Four main camps around Karachi

On the side of Super Highway, children running after a Suzuki with relief goods (not managed). Photos: Yasir Husain

Received this information in an email from Yasir Husain, Karachi, Aug 24, 2010:

A C-130 from Jacobabad airlifted a group of stranded people to Karachi. These people are in a number of camps I visited in the Hawkesbay / Keamari / Manghopir area. One has 650 tents, and is generally secure and well catered for. The area has electricity and a tent hospital with beds.

Another camp close by is in a girls’ college on the main Hawkesbay Rd. The college was built by PPP government 15 years ago. It never opened or finished, but still gets additions. The refugees from upper Sindh housed here are being well looked after, but say they were never told that they were being taken to Karachi, or Mangopir. Ambulances and police are on standby, and district officers are on duty. There was an anti-mosquito spray at the college, which had a generator on standby, but no electricity.

Face of despair. An IDP in Karachi.

Displaced people line up for food at a government-run camp near Gulshan e Maymar. Photos: Yasir Husain

At least they were in a secure place and receiving meals, unlike many others under the sky on roadsides. I wonder if they will be airlifted back to the Jacobabad area, from where the Americans fly their drones, something the Pakistani politicians find it easy to lie about and deny.

I also visited camps at the other end of Karachi. One was near Gulshan e Maymar in government flats, with long lines for food, with several police vehicles and more than one clinic. People had even set up stalls selling stuff, making tea, iftari and so on. Many fights are likely as this compound is severely overcrowded and people are generally unruly and from what I hear, from an area where karo kari (murder for ‘honour’) and serious petty disputes are common.

Green area with tents near Northern Bypass near Afghan settlement (volunteer run)

Another camp is off the Northern Bypass, exactly near the Afghan/Pathan settlement near six huge grain silos. This is a smaller camp with perhaps 100 tents that are still being put up. I counted 40 already up. These are people who managed to get rides, or paid to get somewhere around here and were helped by volunteers to come to this camp.  It has a water supply. The camp is a green pasture because of the rains and looks idyllic in the rolling hills all around.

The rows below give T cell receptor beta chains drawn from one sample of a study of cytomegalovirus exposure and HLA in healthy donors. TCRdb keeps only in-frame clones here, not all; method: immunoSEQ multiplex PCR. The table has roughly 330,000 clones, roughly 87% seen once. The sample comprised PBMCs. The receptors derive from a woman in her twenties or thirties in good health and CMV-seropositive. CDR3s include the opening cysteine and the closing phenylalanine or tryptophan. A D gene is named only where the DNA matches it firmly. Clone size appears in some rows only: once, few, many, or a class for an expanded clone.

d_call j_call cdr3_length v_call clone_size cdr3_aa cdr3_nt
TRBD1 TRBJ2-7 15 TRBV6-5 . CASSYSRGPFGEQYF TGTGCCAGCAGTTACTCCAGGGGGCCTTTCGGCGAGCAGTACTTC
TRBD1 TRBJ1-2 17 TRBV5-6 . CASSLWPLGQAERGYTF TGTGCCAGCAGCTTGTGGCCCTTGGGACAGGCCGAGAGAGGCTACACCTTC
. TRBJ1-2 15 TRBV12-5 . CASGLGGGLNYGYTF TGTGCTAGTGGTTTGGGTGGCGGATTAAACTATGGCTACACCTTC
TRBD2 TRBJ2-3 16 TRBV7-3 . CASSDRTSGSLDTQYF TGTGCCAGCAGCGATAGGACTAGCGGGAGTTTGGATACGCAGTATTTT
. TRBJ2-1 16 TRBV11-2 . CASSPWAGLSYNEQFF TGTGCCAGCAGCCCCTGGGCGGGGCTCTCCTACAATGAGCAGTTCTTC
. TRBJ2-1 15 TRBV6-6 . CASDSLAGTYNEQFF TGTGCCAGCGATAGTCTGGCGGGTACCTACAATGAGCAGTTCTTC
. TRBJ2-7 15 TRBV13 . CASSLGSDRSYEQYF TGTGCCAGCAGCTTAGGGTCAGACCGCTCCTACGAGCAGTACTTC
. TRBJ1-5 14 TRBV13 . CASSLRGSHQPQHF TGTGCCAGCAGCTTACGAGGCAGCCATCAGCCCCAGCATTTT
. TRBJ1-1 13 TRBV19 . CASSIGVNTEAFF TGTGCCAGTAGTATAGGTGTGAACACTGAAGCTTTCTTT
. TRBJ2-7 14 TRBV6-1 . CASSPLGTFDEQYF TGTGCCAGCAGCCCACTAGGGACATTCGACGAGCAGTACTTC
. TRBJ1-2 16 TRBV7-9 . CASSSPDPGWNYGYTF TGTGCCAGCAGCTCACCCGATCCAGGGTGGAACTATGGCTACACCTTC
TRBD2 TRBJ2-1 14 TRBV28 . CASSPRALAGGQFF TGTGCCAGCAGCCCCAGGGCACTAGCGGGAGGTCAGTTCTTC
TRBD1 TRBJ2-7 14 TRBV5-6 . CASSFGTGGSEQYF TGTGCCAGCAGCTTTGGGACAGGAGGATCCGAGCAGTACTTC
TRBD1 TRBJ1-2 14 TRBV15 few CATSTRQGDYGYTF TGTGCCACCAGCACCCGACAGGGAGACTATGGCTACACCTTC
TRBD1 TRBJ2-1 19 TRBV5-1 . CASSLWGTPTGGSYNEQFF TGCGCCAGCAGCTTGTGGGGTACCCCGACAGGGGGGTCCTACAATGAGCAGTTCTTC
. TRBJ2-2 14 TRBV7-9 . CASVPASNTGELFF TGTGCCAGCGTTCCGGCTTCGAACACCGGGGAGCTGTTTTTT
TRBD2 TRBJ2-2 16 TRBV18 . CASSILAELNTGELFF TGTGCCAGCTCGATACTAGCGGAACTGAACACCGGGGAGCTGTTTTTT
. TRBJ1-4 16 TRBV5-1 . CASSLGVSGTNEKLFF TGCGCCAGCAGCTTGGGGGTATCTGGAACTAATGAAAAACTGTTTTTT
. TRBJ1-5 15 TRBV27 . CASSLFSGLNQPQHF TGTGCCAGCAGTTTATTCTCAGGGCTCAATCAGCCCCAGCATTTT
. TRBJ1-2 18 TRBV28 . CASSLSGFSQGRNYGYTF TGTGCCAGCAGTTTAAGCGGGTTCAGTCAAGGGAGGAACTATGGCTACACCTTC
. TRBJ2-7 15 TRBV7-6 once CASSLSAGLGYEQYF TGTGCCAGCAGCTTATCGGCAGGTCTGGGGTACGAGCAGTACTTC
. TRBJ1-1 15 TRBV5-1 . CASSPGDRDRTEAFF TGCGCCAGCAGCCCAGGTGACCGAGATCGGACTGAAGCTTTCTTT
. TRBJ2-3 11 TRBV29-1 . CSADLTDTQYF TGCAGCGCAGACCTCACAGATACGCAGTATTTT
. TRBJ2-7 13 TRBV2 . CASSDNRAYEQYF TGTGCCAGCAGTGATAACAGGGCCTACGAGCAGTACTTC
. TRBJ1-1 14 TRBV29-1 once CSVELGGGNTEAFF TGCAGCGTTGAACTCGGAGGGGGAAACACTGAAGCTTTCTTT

When the camp was set up a few days ago, families were fighting each other over tents, bamboos and other stuff. Now after a few nights’ rest, they seem to be helping each other. This camp unlike the others is not government run, or well catered for, although volunteers are collecting help and arranging for doctors and medicines.

Then there are those people who are under the open sky, on the side of the Super Highway, without any security or volunteers to manage services for them, or even getting permissions for where they are camped. Some people had set up a few tents, not enough. Two pick-ups were handing out biryani (rice with meat) and water to children and other folks running behind them.

The numbers of such flood refugees in Karachi is still relatively small, although the number of people who have moved in with relatives in Karachi is estimated to be 700,000. Most of the people want to go back to their land and homes.

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